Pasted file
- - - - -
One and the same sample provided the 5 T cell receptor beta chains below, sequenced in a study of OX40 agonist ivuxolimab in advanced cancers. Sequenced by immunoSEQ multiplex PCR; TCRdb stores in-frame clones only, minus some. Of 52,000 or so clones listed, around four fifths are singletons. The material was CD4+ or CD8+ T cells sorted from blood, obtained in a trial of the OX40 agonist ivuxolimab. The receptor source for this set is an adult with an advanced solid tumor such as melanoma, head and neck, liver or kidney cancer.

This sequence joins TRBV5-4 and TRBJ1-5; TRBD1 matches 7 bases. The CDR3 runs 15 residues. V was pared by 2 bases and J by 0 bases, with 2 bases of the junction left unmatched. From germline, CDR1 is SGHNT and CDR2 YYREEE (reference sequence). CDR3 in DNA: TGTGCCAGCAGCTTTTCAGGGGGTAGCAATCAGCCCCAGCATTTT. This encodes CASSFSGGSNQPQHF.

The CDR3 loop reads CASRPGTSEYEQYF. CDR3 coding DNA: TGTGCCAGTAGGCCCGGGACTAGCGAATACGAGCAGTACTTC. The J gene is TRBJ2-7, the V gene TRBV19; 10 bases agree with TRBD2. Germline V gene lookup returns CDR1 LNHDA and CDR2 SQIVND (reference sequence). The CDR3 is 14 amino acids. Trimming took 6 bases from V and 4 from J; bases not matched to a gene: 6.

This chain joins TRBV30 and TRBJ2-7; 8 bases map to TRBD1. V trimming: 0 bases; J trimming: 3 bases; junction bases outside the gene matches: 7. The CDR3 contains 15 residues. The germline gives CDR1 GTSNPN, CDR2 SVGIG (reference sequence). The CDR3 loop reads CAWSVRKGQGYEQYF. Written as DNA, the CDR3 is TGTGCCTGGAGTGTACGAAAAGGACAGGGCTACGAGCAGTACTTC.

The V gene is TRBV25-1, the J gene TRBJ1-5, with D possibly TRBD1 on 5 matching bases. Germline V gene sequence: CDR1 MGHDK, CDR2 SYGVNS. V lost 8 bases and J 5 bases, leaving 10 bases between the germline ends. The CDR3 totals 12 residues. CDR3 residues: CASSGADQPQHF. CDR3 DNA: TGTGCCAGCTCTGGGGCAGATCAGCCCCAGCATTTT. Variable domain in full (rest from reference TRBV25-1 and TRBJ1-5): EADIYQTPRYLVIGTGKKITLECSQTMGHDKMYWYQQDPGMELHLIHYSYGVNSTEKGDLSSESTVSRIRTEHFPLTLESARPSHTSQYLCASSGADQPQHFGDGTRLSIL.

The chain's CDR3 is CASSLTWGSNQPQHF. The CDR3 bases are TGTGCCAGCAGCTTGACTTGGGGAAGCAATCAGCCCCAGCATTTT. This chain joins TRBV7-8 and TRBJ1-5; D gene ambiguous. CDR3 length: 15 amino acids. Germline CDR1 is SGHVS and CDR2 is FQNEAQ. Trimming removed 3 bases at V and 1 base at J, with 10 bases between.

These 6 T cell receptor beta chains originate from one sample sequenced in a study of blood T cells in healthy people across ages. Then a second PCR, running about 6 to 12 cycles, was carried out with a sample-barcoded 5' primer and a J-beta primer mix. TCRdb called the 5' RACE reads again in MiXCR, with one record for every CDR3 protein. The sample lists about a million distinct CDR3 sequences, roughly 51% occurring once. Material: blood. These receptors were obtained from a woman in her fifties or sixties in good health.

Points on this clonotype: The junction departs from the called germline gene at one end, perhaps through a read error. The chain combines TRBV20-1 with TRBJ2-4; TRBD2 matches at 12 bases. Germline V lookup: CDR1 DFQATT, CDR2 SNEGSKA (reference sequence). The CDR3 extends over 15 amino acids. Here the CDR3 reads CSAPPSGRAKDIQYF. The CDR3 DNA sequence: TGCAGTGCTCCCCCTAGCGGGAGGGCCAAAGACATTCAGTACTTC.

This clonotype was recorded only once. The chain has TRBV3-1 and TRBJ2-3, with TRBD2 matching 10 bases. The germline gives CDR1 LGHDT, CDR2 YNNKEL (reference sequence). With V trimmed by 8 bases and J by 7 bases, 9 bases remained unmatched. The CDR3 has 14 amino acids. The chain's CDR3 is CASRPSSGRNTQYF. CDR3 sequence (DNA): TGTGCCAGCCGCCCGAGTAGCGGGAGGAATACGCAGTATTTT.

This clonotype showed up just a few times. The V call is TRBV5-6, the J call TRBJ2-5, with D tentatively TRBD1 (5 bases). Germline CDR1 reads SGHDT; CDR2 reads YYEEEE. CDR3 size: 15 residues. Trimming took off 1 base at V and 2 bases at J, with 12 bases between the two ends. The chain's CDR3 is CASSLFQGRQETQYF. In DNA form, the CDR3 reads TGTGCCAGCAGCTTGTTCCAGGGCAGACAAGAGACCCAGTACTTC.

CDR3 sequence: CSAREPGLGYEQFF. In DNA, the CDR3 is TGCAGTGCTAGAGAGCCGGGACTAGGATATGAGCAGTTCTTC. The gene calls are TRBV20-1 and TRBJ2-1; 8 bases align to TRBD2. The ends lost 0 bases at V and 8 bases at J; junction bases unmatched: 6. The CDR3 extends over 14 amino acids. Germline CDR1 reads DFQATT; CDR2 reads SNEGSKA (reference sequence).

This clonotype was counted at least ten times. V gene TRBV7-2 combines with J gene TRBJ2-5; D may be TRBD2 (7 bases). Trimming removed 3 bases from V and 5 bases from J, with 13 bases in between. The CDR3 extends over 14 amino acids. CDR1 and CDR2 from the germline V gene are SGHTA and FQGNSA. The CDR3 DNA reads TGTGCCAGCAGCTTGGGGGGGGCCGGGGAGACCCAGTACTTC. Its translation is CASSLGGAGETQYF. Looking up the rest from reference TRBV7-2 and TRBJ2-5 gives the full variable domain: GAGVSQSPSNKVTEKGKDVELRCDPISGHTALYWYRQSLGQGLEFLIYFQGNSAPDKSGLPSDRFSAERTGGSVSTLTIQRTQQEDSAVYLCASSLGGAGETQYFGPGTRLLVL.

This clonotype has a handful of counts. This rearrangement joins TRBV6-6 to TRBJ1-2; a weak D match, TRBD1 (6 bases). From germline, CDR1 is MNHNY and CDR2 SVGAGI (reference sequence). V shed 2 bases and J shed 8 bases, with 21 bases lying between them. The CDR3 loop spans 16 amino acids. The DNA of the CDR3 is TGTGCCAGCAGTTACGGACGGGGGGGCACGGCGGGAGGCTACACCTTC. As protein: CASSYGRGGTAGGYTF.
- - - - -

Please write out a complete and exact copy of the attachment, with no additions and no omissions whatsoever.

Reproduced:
One and the same sample provided the 5 T cell receptor beta chains below, sequenced in a study of OX40 agonist ivuxolimab in advanced cancers. Sequenced by immunoSEQ multiplex PCR; TCRdb stores in-frame clones only, minus some. Of 52,000 or so clones listed, around four fifths are singletons. The material was CD4+ or CD8+ T cells sorted from blood, obtained in a trial of the OX40 agonist ivuxolimab. The receptor source for this set is an adult with an advanced solid tumor such as melanoma, head and neck, liver or kidney cancer.

This sequence joins TRBV5-4 and TRBJ1-5; TRBD1 matches 7 bases. The CDR3 runs 15 residues. V was pared by 2 bases and J by 0 bases, with 2 bases of the junction left unmatched. From germline, CDR1 is SGHNT and CDR2 YYREEE (reference sequence). CDR3 in DNA: TGTGCCAGCAGCTTTTCAGGGGGTAGCAATCAGCCCCAGCATTTT. This encodes CASSFSGGSNQPQHF.

The CDR3 loop reads CASRPGTSEYEQYF. CDR3 coding DNA: TGTGCCAGTAGGCCCGGGACTAGCGAATACGAGCAGTACTTC. The J gene is TRBJ2-7, the V gene TRBV19; 10 bases agree with TRBD2. Germline V gene lookup returns CDR1 LNHDA and CDR2 SQIVND (reference sequence). The CDR3 is 14 amino acids. Trimming took 6 bases from V and 4 from J; bases not matched to a gene: 6.

This chain joins TRBV30 and TRBJ2-7; 8 bases map to TRBD1. V trimming: 0 bases; J trimming: 3 bases; junction bases outside the gene matches: 7. The CDR3 contains 15 residues. The germline gives CDR1 GTSNPN, CDR2 SVGIG (reference sequence). The CDR3 loop reads CAWSVRKGQGYEQYF. Written as DNA, the CDR3 is TGTGCCTGGAGTGTACGAAAAGGACAGGGCTACGAGCAGTACTTC.

The V gene is TRBV25-1, the J gene TRBJ1-5, with D possibly TRBD1 on 5 matching bases. Germline V gene sequence: CDR1 MGHDK, CDR2 SYGVNS. V lost 8 bases and J 5 bases, leaving 10 bases between the germline ends. The CDR3 totals 12 residues. CDR3 residues: CASSGADQPQHF. CDR3 DNA: TGTGCCAGCTCTGGGGCAGATCAGCCCCAGCATTTT. Variable domain in full (rest from reference TRBV25-1 and TRBJ1-5): EADIYQTPRYLVIGTGKKITLECSQTMGHDKMYWYQQDPGMELHLIHYSYGVNSTEKGDLSSESTVSRIRTEHFPLTLESARPSHTSQYLCASSGADQPQHFGDGTRLSIL.

The chain's CDR3 is CASSLTWGSNQPQHF. The CDR3 bases are TGTGCCAGCAGCTTGACTTGGGGAAGCAATCAGCCCCAGCATTTT. This chain joins TRBV7-8 and TRBJ1-5; D gene ambiguous. CDR3 length: 15 amino acids. Germline CDR1 is SGHVS and CDR2 is FQNEAQ. Trimming removed 3 bases at V and 1 base at J, with 10 bases between.

These 6 T cell receptor beta chains originate from one sample sequenced in a study of blood T cells in healthy people across ages. Then a second PCR, running about 6 to 12 cycles, was carried out with a sample-barcoded 5' primer and a J-beta primer mix. TCRdb called the 5' RACE reads again in MiXCR, with one record for every CDR3 protein. The sample lists about a million distinct CDR3 sequences, roughly 51% occurring once. Material: blood. These receptors were obtained from a woman in her fifties or sixties in good health.

Points on this clonotype: The junction departs from the called germline gene at one end, perhaps through a read error. The chain combines TRBV20-1 with TRBJ2-4; TRBD2 matches at 12 bases. Germline V lookup: CDR1 DFQATT, CDR2 SNEGSKA (reference sequence). The CDR3 extends over 15 amino acids. Here the CDR3 reads CSAPPSGRAKDIQYF. The CDR3 DNA sequence: TGCAGTGCTCCCCCTAGCGGGAGGGCCAAAGACATTCAGTACTTC.

This clonotype was recorded only once. The chain has TRBV3-1 and TRBJ2-3, with TRBD2 matching 10 bases. The germline gives CDR1 LGHDT, CDR2 YNNKEL (reference sequence). With V trimmed by 8 bases and J by 7 bases, 9 bases remained unmatched. The CDR3 has 14 amino acids. The chain's CDR3 is CASRPSSGRNTQYF. CDR3 sequence (DNA): TGTGCCAGCCGCCCGAGTAGCGGGAGGAATACGCAGTATTTT.

This clonotype showed up just a few times. The V call is TRBV5-6, the J call TRBJ2-5, with D tentatively TRBD1 (5 bases). Germline CDR1 reads SGHDT; CDR2 reads YYEEEE. CDR3 size: 15 residues. Trimming took off 1 base at V and 2 bases at J, with 12 bases between the two ends. The chain's CDR3 is CASSLFQGRQETQYF. In DNA form, the CDR3 reads TGTGCCAGCAGCTTGTTCCAGGGCAGACAAGAGACCCAGTACTTC.

CDR3 sequence: CSAREPGLGYEQFF. In DNA, the CDR3 is TGCAGTGCTAGAGAGCCGGGACTAGGATATGAGCAGTTCTTC. The gene calls are TRBV20-1 and TRBJ2-1; 8 bases align to TRBD2. The ends lost 0 bases at V and 8 bases at J; junction bases unmatched: 6. The CDR3 extends over 14 amino acids. Germline CDR1 reads DFQATT; CDR2 reads SNEGSKA (reference sequence).

This clonotype was counted at least ten times. V gene TRBV7-2 combines with J gene TRBJ2-5; D may be TRBD2 (7 bases). Trimming removed 3 bases from V and 5 bases from J, with 13 bases in between. The CDR3 extends over 14 amino acids. CDR1 and CDR2 from the germline V gene are SGHTA and FQGNSA. The CDR3 DNA reads TGTGCCAGCAGCTTGGGGGGGGCCGGGGAGACCCAGTACTTC. Its translation is CASSLGGAGETQYF. Looking up the rest from reference TRBV7-2 and TRBJ2-5 gives the full variable domain: GAGVSQSPSNKVTEKGKDVELRCDPISGHTALYWYRQSLGQGLEFLIYFQGNSAPDKSGLPSDRFSAERTGGSVSTLTIQRTQQEDSAVYLCASSLGGAGETQYFGPGTRLLVL.

This clonotype has a handful of counts. This rearrangement joins TRBV6-6 to TRBJ1-2; a weak D match, TRBD1 (6 bases). From germline, CDR1 is MNHNY and CDR2 SVGAGI (reference sequence). V shed 2 bases and J shed 8 bases, with 21 bases lying between them. The CDR3 loop spans 16 amino acids. The DNA of the CDR3 is TGTGCCAGCAGTTACGGACGGGGGGGCACGGCGGGAGGCTACACCTTC. As protein: CASSYGRGGTAGGYTF.